What does the television network FX have in common with Czechoslovakia? If Internet rumors are to be believed, then this November, Fox plans to split its cable channel apart into two. The original FX will continue to focus on its slate of excellent dramas while the Fox Soccer channel will be rebranded to focus on comedy programs.
This promising new channel, hereby referred to as FXX – because creativity is dead in Hollywood – may appear on Internet listings as soon as this November.
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The story of FX is the story of what happens when a network evolves in two separate directions, but continues to exist as one unified brand. In the blue corner we have dramas: the family drama and biker rage of “Sons of Anarchy,” the loosely focused lunacy of “American Horror Story” and the Timothy-Olyphantine law drama “Justified.”
In the red corner, we have FX’s eclectic collection of comedies. There’s the consistently brilliant animated spy satire of “Archer.” The universally appreciated “Louie” gets to take a well-deserved break this year, while “Wilfred,” “The League,” and new-show-on-the-schedule “Legit” keep viewers entertained.
FX is also a network where comedians like Russell Brand and W. Kamau Bell are allowed to host their own variety comedy shows. In a third corner, we have broadcasts of the Ultimate Fighting Championship – making this extended boxing analogy particularly relevant.
What would these new networks look like? Well, FX only has three dramas currently, with “The Americans” set to premiere in a few weeks. No other show this midseason is as exciting to this critic as “The Americans,” a spy drama focusing on KGB sleeper agents as they plant themselves in America.
And FX has a history of knocking concept dramas out of the park: look at “The Shield,” “Nip/Tuck” and “Rescue Me” to see what may happen. It stands to reason that sports programming would be kept on the original network, although FX does have several dramas in development to take up any empty programming spots.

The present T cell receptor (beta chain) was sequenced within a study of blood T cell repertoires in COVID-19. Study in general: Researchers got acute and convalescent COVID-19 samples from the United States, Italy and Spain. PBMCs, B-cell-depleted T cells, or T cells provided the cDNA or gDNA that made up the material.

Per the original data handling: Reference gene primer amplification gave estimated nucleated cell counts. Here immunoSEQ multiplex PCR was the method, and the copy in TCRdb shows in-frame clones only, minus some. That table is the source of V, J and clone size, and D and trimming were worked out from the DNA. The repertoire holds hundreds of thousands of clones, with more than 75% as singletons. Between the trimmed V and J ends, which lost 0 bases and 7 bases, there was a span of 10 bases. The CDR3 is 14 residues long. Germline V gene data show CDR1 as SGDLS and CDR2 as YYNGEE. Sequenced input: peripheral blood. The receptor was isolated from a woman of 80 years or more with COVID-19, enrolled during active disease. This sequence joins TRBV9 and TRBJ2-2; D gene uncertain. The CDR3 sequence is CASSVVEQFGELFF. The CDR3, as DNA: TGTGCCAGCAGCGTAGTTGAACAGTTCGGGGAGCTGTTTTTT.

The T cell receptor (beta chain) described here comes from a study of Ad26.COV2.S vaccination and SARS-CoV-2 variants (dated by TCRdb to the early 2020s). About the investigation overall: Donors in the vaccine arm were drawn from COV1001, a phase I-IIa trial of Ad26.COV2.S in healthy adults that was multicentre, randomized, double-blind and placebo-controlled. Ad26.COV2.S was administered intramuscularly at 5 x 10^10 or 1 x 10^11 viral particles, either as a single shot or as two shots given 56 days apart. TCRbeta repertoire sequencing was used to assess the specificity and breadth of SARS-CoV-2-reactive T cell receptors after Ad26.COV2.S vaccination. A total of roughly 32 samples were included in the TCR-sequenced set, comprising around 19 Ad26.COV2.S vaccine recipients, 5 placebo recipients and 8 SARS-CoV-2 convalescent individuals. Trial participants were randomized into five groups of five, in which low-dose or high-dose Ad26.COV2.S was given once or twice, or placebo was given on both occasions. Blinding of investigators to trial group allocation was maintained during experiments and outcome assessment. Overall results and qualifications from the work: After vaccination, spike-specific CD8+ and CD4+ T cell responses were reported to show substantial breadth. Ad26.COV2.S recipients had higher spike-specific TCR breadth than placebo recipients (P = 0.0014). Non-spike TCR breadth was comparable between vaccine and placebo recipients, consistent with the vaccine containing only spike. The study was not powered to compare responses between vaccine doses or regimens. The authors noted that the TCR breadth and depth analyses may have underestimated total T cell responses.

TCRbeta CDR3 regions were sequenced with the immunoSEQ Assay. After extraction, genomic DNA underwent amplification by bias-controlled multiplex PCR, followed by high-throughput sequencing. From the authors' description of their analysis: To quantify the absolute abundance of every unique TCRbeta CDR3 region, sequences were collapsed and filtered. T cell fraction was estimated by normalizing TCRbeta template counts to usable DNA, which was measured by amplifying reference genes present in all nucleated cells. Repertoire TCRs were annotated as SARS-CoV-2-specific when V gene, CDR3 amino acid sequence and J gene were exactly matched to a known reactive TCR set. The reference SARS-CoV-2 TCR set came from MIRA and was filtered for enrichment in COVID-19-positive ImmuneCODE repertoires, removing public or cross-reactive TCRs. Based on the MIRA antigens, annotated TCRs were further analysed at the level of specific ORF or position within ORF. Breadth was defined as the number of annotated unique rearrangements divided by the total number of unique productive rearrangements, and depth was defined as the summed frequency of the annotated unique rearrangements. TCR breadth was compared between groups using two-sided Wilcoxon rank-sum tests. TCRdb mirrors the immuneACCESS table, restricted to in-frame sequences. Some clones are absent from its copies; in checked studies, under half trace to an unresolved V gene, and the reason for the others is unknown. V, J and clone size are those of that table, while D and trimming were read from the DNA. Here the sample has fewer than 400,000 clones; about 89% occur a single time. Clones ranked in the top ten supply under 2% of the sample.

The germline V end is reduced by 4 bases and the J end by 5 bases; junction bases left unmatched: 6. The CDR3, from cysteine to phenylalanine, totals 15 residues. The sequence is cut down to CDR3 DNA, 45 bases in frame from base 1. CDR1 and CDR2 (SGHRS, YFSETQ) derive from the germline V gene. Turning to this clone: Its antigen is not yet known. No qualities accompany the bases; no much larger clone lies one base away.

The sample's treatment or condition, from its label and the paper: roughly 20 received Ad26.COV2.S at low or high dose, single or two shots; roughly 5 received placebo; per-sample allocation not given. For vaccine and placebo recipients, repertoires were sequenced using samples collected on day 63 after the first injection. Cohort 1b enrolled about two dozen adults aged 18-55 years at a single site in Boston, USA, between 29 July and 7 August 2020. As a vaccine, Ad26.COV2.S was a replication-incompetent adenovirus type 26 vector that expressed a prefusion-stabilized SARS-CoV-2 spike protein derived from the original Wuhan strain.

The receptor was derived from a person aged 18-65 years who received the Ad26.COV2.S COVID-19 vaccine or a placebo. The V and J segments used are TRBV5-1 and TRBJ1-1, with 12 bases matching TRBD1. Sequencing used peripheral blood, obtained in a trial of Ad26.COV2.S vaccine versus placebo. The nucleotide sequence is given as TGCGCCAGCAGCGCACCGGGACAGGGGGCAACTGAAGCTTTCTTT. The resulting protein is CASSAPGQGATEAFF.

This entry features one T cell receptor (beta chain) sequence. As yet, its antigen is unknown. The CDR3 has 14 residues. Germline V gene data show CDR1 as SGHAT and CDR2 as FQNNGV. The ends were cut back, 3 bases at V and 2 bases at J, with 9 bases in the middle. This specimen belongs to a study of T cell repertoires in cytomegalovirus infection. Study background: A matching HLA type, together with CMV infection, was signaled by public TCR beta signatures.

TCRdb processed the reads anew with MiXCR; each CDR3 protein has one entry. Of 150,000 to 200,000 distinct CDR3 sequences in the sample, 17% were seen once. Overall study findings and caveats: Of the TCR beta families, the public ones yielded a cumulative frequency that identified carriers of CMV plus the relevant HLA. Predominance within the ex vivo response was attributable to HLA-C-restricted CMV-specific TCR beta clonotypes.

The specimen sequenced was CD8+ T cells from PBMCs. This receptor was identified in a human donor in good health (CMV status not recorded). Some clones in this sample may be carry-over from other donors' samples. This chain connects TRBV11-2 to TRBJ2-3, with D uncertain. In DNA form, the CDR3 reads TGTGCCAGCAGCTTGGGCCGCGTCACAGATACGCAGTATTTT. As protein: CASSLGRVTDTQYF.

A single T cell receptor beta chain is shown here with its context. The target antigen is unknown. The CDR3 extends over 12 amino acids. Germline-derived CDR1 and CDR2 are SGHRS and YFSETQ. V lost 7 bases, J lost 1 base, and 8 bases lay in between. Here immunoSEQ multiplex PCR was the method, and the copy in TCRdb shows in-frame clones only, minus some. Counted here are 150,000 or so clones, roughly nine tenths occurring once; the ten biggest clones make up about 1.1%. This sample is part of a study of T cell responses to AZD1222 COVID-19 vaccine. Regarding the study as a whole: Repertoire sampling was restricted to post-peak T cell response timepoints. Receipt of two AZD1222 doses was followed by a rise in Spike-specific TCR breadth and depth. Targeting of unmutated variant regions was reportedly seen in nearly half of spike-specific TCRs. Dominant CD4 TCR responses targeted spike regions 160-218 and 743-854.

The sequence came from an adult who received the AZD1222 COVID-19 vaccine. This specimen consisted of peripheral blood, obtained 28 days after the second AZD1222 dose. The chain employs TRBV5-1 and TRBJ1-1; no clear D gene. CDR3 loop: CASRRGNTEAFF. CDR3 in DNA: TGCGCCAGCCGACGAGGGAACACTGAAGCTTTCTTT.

The comedy slate of FXX will be more likely to undergo a major change. “It’s Always Sunny in Philadelphia” just completed its eighth season, making it FX’s longest running original comedy still on the air. As wonderful as “Sunny” is, it will not and cannot last forever.
Due to Charlie Sheen’s revolutionary star-producer contract with FX, “Anger Management” has another 90 episodes commissioned in what may very well be the greatest bait-and-switch in television history. “Archer’s” fourth season premiere contained one of the most brilliant moments in television history this decade, playing off of the shared voice actor H. Jon Benjamin, with an opening that insinuated that Bob from “Bob’s Burgers” was really Sterling Archer with amnesia.
But FXX has a trick up its sleeve. By using shortened seasons – FX comedies normally make twelve or so episodes compared to the twenty-plus on network television – characters and situations are not overexposed. If these shows can keep up their quality – or cocaine-fueled idiocy in the case of “Management” – there is no reason that these shows can’t last for another ten seasons.
This is a watershed moment for Fox extended. Splitting the network in two will solve the network’s internal struggle sooner, allowing the networks more time to develop their individual identities. Turner Broadcasting has already proven the benefit of offering two basic cable channels devoted to comedy and drama with their TBS and TNT networks, also known colloquially as the Tyler Perry and “Law and Order” channels.
In fact, the Jekyll-and-Hyde complex exhibited by modern FX is probably more developed than “Do No Harm,” NBC’s upcoming take on the classic Robert Louis Stevenson novella. But I’ll reserve judgment on that until it premieres after this Thursday’s finale of “30 Rock.” This just leaves us with two final questions: how long until the inevitable FXXX porn channel? And will FX or FXX have the movies?